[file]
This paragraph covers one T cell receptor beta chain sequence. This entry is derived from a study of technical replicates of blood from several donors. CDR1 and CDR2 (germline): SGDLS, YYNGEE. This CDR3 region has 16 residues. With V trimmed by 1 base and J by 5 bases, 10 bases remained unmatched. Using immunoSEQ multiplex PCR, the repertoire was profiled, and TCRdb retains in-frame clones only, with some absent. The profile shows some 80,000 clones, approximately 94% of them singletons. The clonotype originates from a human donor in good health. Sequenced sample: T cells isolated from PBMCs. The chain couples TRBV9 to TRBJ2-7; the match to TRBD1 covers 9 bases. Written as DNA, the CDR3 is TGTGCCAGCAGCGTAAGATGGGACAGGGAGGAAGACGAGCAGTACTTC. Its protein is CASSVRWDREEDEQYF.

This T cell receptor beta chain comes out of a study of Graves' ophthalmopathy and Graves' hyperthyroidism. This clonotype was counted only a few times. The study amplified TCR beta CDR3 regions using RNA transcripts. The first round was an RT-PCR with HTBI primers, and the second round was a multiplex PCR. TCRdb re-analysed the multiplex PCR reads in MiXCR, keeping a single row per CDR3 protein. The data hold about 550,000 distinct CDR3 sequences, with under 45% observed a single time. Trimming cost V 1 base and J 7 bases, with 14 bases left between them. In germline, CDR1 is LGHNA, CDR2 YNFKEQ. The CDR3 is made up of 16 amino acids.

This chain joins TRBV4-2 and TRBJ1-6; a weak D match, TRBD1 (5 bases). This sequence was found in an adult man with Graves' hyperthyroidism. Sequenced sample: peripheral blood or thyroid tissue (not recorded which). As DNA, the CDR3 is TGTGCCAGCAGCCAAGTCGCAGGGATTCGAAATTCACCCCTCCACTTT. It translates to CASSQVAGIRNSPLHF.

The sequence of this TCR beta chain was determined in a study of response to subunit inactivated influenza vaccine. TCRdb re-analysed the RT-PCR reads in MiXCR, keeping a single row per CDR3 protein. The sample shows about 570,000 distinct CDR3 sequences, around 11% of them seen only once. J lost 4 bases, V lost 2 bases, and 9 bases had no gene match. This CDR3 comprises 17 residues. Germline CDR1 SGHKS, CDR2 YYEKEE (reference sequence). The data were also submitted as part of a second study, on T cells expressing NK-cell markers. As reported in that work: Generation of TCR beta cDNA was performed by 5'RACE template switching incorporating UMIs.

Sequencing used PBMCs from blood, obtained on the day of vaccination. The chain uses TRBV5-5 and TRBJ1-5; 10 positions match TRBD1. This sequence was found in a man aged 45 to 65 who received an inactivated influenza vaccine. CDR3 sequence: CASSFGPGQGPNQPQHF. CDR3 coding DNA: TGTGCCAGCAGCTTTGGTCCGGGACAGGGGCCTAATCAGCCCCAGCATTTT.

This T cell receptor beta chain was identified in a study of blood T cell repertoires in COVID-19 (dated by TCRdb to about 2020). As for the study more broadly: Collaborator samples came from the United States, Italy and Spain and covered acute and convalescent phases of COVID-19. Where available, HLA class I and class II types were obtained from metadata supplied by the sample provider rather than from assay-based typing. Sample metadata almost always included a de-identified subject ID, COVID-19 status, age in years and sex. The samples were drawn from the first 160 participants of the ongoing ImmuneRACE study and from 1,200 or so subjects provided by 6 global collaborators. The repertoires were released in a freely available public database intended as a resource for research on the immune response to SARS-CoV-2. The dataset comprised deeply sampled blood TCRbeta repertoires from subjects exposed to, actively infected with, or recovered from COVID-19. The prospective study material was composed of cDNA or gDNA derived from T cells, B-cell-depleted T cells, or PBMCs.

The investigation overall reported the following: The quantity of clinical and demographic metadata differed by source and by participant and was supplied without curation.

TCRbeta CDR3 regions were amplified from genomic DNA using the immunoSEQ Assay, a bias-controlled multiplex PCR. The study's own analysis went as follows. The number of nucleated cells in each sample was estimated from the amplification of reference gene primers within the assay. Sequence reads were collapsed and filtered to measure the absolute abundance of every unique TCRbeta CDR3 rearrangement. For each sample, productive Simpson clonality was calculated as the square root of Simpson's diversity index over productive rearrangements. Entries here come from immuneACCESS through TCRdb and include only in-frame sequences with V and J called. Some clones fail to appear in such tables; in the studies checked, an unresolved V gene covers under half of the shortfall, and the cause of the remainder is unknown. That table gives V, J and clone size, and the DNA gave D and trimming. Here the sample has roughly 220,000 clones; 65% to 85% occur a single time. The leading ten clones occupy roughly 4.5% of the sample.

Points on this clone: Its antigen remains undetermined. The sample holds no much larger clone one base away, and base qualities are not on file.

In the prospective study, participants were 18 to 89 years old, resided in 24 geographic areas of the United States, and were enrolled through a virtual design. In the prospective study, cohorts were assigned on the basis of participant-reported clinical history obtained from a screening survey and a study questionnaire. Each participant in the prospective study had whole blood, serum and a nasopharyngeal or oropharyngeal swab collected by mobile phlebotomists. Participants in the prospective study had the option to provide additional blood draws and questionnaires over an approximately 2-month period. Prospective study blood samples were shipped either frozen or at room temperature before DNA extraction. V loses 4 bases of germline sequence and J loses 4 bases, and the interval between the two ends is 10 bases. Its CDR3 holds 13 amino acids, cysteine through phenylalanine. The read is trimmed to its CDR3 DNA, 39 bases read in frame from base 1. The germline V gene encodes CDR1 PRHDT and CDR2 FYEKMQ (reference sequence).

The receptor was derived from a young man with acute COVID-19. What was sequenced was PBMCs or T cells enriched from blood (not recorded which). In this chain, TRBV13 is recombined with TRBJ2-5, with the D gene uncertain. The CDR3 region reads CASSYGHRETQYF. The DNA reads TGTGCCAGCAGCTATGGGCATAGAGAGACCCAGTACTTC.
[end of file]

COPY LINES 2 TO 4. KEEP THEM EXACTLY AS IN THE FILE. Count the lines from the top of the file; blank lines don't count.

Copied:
This T cell receptor beta chain comes out of a study of Graves' ophthalmopathy and Graves' hyperthyroidism. This clonotype was counted only a few times. The study amplified TCR beta CDR3 regions using RNA transcripts. The first round was an RT-PCR with HTBI primers, and the second round was a multiplex PCR. TCRdb re-analysed the multiplex PCR reads in MiXCR, keeping a single row per CDR3 protein. The data hold about 550,000 distinct CDR3 sequences, with under 45% observed a single time. Trimming cost V 1 base and J 7 bases, with 14 bases left between them. In germline, CDR1 is LGHNA, CDR2 YNFKEQ. The CDR3 is made up of 16 amino acids.

This chain joins TRBV4-2 and TRBJ1-6; a weak D match, TRBD1 (5 bases). This sequence was found in an adult man with Graves' hyperthyroidism. Sequenced sample: peripheral blood or thyroid tissue (not recorded which). As DNA, the CDR3 is TGTGCCAGCAGCCAAGTCGCAGGGATTCGAAATTCACCCCTCCACTTT. It translates to CASSQVAGIRNSPLHF.

The sequence of this TCR beta chain was determined in a study of response to subunit inactivated influenza vaccine. TCRdb re-analysed the RT-PCR reads in MiXCR, keeping a single row per CDR3 protein. The sample shows about 570,000 distinct CDR3 sequences, around 11% of them seen only once. J lost 4 bases, V lost 2 bases, and 9 bases had no gene match. This CDR3 comprises 17 residues. Germline CDR1 SGHKS, CDR2 YYEKEE (reference sequence). The data were also submitted as part of a second study, on T cells expressing NK-cell markers. As reported in that work: Generation of TCR beta cDNA was performed by 5'RACE template switching incorporating UMIs.